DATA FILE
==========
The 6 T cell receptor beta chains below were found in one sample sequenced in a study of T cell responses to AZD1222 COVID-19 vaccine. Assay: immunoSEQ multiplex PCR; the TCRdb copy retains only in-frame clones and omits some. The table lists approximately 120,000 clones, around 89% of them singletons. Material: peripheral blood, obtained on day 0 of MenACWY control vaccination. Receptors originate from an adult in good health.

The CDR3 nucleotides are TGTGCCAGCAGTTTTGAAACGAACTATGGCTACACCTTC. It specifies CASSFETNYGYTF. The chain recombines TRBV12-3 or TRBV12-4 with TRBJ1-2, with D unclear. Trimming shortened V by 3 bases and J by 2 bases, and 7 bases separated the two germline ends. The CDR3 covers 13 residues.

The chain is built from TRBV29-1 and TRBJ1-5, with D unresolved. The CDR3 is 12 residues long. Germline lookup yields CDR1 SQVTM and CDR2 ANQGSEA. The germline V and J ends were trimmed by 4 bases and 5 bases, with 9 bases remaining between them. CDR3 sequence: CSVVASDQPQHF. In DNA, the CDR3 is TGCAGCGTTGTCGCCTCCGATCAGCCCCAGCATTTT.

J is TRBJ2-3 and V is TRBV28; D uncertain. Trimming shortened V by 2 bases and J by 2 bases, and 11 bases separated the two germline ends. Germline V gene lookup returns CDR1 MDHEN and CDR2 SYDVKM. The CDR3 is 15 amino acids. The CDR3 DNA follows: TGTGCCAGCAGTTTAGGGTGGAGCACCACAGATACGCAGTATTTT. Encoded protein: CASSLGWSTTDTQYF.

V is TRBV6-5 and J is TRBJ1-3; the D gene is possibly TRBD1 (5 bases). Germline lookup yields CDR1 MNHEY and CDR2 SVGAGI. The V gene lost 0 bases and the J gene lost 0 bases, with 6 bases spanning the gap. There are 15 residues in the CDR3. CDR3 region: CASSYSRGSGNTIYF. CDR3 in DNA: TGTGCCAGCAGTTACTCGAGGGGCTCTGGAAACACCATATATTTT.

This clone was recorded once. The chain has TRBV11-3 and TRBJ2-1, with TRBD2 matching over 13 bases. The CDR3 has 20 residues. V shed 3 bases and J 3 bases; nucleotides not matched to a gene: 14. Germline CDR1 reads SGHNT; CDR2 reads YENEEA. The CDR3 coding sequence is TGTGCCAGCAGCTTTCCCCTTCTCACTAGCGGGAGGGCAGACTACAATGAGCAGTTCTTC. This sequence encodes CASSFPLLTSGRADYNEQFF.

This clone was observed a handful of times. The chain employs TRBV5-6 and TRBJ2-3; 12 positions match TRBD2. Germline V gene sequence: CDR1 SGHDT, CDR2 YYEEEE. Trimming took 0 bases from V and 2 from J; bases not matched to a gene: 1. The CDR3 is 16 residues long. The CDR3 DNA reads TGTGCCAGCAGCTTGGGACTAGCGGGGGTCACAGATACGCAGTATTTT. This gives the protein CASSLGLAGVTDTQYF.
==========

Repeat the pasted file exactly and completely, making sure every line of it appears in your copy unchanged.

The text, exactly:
The 6 T cell receptor beta chains below were found in one sample sequenced in a study of T cell responses to AZD1222 COVID-19 vaccine. Assay: immunoSEQ multiplex PCR; the TCRdb copy retains only in-frame clones and omits some. The table lists approximately 120,000 clones, around 89% of them singletons. Material: peripheral blood, obtained on day 0 of MenACWY control vaccination. Receptors originate from an adult in good health.

The CDR3 nucleotides are TGTGCCAGCAGTTTTGAAACGAACTATGGCTACACCTTC. It specifies CASSFETNYGYTF. The chain recombines TRBV12-3 or TRBV12-4 with TRBJ1-2, with D unclear. Trimming shortened V by 3 bases and J by 2 bases, and 7 bases separated the two germline ends. The CDR3 covers 13 residues.

The chain is built from TRBV29-1 and TRBJ1-5, with D unresolved. The CDR3 is 12 residues long. Germline lookup yields CDR1 SQVTM and CDR2 ANQGSEA. The germline V and J ends were trimmed by 4 bases and 5 bases, with 9 bases remaining between them. CDR3 sequence: CSVVASDQPQHF. In DNA, the CDR3 is TGCAGCGTTGTCGCCTCCGATCAGCCCCAGCATTTT.

J is TRBJ2-3 and V is TRBV28; D uncertain. Trimming shortened V by 2 bases and J by 2 bases, and 11 bases separated the two germline ends. Germline V gene lookup returns CDR1 MDHEN and CDR2 SYDVKM. The CDR3 is 15 amino acids. The CDR3 DNA follows: TGTGCCAGCAGTTTAGGGTGGAGCACCACAGATACGCAGTATTTT. Encoded protein: CASSLGWSTTDTQYF.

V is TRBV6-5 and J is TRBJ1-3; the D gene is possibly TRBD1 (5 bases). Germline lookup yields CDR1 MNHEY and CDR2 SVGAGI. The V gene lost 0 bases and the J gene lost 0 bases, with 6 bases spanning the gap. There are 15 residues in the CDR3. CDR3 region: CASSYSRGSGNTIYF. CDR3 in DNA: TGTGCCAGCAGTTACTCGAGGGGCTCTGGAAACACCATATATTTT.

This clone was recorded once. The chain has TRBV11-3 and TRBJ2-1, with TRBD2 matching over 13 bases. The CDR3 has 20 residues. V shed 3 bases and J 3 bases; nucleotides not matched to a gene: 14. Germline CDR1 reads SGHNT; CDR2 reads YENEEA. The CDR3 coding sequence is TGTGCCAGCAGCTTTCCCCTTCTCACTAGCGGGAGGGCAGACTACAATGAGCAGTTCTTC. This sequence encodes CASSFPLLTSGRADYNEQFF.

This clone was observed a handful of times. The chain employs TRBV5-6 and TRBJ2-3; 12 positions match TRBD2. Germline V gene sequence: CDR1 SGHDT, CDR2 YYEEEE. Trimming took 0 bases from V and 2 from J; bases not matched to a gene: 1. The CDR3 is 16 residues long. The CDR3 DNA reads TGTGCCAGCAGCTTGGGACTAGCGGGGGTCACAGATACGCAGTATTTT. This gives the protein CASSLGLAGVTDTQYF.